4.) Extremists like the Freedom From Religion Foundation want to outlaw observances -- even proclamations -- by claiming they violate separation of church and state. But Congress is opened by prayers; they are written on our courthouses, our currency and our common ideals. Efforts to eradicate religion from our public life would be shocking to the Founders. Such as:

John Adams: "We have no government armed with power capable of contending with human passions unbridled by morality and religion. Avarice, ambition, revenge, or gallantry, would break the strongest cords of our Constitution as a whale goes through a net. Our Constitution was made only for a moral and religious people. It is wholly inadequate to the government of any other."

George Washington: "Religion and morality are the essential pillars of civil society."

Patrick Henry: "It cannot be emphasized too strongly or too often that this great Nation was founded not by religionists, but by Christians; not on religions, but on the Gospel of Jesus Christ. For that reason alone, people of other faiths have been afforded freedom of worship here."

Obama's faith is between him and God. But the way he treats faith as our president is a fair topic for criticism.


I don't think that "extremist" groups who advocate the separation of church and state would be quite as shocking to the founders as Bronson suggests. Here is a clip from an 1802 letter from Thomas Jefferson to the Danbury Baptists:

"Believing with you that religion is a matter which lies solely between man & his god, that he owes account to none other for his faith or his worship, that the legitimate powers of government reach actions only, and not opinions"

[...]

"I contemplate with sovereign reverence that act of the whole American people which declared that their legislature should make no law respecting an establishment of religion, or prohibiting the free exercise thereof, thus building a wall of separation between church and state."


Bronson's blog entry is nothing more than the right's continued attempt to attack Obama for anything and everything. How else can you explain Bronson stating in one breath: "It looks like Obama spent more time in church campaigning than he has since he was elected." and then in the next breath state: "Obama's faith is between him and God." If Obama's faith (or lack thereof according to Bronson) is truly between him and his God, then why on Earth does it matter how many times Obama has been to church? The only reason that it matters is to further this baseless and pointless attack.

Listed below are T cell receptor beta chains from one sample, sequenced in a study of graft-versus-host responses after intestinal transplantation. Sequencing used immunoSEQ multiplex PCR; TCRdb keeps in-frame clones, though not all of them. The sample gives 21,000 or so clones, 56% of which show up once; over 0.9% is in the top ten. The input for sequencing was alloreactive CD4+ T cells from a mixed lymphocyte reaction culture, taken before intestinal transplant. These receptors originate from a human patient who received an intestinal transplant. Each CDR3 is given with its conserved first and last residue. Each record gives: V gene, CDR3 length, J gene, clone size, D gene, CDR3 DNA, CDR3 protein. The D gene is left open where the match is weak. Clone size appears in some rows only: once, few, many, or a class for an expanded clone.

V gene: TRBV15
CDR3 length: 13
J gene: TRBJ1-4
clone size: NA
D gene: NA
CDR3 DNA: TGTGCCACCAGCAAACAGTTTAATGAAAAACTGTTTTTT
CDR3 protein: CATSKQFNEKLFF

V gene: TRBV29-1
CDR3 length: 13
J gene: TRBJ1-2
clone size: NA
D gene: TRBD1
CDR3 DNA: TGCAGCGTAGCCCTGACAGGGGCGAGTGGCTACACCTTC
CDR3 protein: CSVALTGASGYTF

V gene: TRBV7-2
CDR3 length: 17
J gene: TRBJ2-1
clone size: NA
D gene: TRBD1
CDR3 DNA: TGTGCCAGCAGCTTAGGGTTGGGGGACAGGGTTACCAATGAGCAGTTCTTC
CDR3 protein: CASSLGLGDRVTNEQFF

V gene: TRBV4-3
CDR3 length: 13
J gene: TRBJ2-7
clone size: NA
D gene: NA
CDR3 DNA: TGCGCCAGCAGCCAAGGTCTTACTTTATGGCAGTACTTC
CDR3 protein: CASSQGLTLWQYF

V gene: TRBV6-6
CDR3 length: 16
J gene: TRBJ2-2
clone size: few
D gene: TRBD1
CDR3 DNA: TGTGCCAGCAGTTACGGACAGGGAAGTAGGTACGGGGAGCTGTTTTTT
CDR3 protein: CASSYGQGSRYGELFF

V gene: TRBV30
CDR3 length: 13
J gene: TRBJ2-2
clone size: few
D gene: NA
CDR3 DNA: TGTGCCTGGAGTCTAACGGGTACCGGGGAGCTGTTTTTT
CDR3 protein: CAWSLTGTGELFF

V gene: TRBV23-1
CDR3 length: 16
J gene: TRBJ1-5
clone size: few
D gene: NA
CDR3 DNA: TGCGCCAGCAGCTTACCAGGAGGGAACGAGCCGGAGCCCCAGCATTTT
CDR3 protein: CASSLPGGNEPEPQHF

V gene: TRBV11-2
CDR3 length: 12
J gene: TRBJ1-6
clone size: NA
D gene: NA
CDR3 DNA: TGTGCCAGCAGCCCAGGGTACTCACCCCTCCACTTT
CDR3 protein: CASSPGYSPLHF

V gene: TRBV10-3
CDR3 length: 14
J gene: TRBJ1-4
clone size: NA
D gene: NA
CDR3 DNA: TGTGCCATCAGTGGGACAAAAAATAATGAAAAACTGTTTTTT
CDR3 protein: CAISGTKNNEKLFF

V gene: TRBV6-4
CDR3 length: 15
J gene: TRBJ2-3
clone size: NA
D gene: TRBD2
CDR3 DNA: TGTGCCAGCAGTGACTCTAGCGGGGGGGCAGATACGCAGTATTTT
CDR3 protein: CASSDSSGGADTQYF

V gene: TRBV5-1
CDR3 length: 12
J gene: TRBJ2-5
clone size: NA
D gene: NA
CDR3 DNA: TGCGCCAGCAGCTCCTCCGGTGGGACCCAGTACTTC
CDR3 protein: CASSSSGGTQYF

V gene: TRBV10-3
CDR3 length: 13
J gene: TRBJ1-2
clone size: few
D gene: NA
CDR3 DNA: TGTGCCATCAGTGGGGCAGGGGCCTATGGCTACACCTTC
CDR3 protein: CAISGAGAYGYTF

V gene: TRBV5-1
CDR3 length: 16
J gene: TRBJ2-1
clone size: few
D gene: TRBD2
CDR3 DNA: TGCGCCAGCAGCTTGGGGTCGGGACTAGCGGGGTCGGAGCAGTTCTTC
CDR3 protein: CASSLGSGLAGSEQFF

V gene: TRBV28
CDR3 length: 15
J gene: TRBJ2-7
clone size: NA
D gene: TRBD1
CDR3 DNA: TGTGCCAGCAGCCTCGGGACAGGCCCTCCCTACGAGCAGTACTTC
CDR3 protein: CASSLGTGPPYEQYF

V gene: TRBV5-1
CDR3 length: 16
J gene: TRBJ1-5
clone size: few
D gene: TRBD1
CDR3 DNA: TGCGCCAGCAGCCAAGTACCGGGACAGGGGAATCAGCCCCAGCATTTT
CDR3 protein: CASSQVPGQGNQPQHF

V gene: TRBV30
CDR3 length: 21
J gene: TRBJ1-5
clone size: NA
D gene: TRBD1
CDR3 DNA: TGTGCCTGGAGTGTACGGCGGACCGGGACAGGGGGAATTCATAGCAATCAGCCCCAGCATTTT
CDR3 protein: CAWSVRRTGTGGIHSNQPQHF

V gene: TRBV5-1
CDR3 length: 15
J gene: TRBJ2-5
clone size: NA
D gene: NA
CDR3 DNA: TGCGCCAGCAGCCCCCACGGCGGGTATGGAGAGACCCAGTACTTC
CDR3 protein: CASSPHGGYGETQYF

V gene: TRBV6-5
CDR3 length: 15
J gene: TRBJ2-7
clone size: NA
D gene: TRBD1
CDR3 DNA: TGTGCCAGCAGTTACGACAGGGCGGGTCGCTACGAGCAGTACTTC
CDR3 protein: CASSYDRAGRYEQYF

Below is the proclamation that President Obama signed for this year's National Day of Prayer. It is actions like these that have led those like Bronson to claim that Obama is not showing respect for people of all faiths. (Emphasis mine)

NATIONAL DAY OF PRAYER, 2009

BY THE PRESIDENT OF THE UNITED STATES OF AMERICA

A PROCLAMATION

Throughout our Nation's history, Americans have come together in moments of great challenge and uncertainty to humble themselves in prayer. In 1775, as the Continental Congress began the task of forging a new Nation, colonists were asked to observe a day of quiet humiliation and prayer. Almost a century later, as the flames of the Civil War burned from north to south, President Lincoln and the Congress once again asked the American people to pray as the fate of their Nation hung in the balance.

It is in that spirit of unity and reflection that we once again designate the first Thursday in May as the National Day of Prayer. Let us remember those who came before us, and let us each give thanks for the courage and compassion shown by so many in this country and around the world.

On this day of unity and prayer, let us also honor the service and sacrifice of the men and women of the United States Armed Forces. We celebrate their commitment to uphold our highest ideals, and we recognize that it is because of them that we continue to live in a Nation where people of all faiths can worship or not worship according to the dictates of their conscience.

Let us also use this day to come together in a moment of peace and goodwill. Our world grows smaller by the day, and our varied beliefs can bring us together to feed the hungry and comfort the afflicted; to make peace where there is strife; and to lift up those who have fallen on hard times. As we observe this day of prayer, we remember the one law that binds all great religions together: the Golden Rule, and its call to love one another; to understand one another; and to treat with dignity and respect those with whom we share a brief moment on this Earth.

The Congress, by Public Law 100-307, as amended, has called on the President to issue each year a proclamation designating the first Thursday in May as a "National Day of Prayer."

NOW, THEREFORE, I, BARACK OBAMA, President of the United States of America, do hereby proclaim May 7, 2009, as a National Day of Prayer. I call upon Americans to pray in thanksgiving for our freedoms and blessings and to ask for God's continued guidance, grace, and protection for this land that we love.

IN WITNESS WHEREOF, I have hereunto set my hand this seventh day of May, in the year of our Lord two thousand nine, and of the Independence of the United States of America the two hundred and thirty-third.

BARACK OBAMA





This piece is also posted at: http://www.cincinnatibeacon.com